UNKNOWN DASTUR KAIKOBAD MAHYAR AN INHERITED PARSEE PRIEST – SO PRESENT AT COURTS OF AKBAR, JAHANGEER AND PRINCE KHURRAM.
Some things are saved by chance. We hear of Zoroastrians contact with Mughal Court but there is little that is specific. By chance two poems in verse, one a petition to Emperor Jahangeer, and the other in praise of Prince Khurram, later Shah Jahan, survived the ages. Mostly in Parsee private records, the Persian texts were translated into English, and published as a book, by another Parsee gentleman, namely Dr Jivanji Jamshedji Modi, in 1930.
It looks that Dastur Kaikobad owed money to the Mughal court and was imprisoned. Because of his ailing health, he wrote verses one as a petition, and the other as a laudatory poem. This is around 1617 AD. It is a soul wrenching appeal to save his nephew, who went into prison in his alternative imprisonment. Wrapped in elegant language, the appeal made sense. And it seems that Dastur Kaikobad was released by the Emperor. For he was a free man, when he died a year or two afterwards. It is a rare mention from a rare book itself, and it is to put this on record for research purposes. The original is in the archives of the museum.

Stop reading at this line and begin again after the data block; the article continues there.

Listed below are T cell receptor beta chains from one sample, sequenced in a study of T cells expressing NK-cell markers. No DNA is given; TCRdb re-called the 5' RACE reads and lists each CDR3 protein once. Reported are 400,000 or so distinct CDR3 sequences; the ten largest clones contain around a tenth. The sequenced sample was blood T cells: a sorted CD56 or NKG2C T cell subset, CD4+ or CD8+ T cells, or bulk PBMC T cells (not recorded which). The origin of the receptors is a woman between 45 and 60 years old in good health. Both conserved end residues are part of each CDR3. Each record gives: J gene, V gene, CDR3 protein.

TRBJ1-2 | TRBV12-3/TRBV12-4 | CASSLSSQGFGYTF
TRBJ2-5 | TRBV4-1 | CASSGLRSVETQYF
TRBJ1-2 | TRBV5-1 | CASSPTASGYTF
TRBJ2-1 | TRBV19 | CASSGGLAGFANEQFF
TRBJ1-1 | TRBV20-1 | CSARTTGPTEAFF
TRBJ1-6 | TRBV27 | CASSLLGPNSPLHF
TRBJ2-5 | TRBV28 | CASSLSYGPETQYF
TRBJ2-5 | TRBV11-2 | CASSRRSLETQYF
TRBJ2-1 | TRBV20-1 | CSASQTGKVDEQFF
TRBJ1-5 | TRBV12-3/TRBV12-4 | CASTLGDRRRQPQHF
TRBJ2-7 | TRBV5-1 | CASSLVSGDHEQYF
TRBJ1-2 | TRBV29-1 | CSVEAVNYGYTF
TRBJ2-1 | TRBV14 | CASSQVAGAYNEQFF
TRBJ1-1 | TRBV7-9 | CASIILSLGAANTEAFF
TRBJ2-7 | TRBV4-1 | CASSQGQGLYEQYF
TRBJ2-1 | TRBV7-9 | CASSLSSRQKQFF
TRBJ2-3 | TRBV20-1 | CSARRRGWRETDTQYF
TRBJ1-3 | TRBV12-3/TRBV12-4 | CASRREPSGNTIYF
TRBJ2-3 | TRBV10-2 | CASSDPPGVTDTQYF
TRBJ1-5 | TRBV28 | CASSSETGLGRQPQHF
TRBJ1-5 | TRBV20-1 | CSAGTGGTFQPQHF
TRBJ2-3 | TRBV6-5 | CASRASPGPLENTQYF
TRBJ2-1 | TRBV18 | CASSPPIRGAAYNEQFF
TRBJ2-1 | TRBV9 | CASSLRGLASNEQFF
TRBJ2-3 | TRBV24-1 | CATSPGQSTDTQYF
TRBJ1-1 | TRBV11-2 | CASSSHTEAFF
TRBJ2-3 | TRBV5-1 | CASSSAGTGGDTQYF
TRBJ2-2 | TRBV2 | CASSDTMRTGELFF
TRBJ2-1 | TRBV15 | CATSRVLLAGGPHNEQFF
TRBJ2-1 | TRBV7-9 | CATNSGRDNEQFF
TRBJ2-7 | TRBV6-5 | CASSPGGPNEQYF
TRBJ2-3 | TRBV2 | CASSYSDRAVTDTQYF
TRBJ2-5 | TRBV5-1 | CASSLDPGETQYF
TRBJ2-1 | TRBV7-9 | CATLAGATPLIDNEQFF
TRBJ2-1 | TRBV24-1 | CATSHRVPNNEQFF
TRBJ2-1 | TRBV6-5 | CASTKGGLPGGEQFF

The Parsees are sweet people and as proclaimed by the first Parsee in this region, that they would be like sugar in a cup of milk. They will not take space but they will add sweetness to the region. And they did. We have known many Parsees in our life, and we dedicate this extract to Lady Parveen Yara, who was a senior, at our school in Lahore.
So much is lost in history and often cannot be regained. But at times some things survive and with help of learned scholars come to light. And then are lost again. Such is the personality of a Parsee priest, namely Dastur Kaikobad Mahyar, who was present at the courts of Emperor Akbar and Emperor Jahangeer. Not much is known about him but part of his writing around 1617 is preserved in some rare manuscripts and Parsee sources.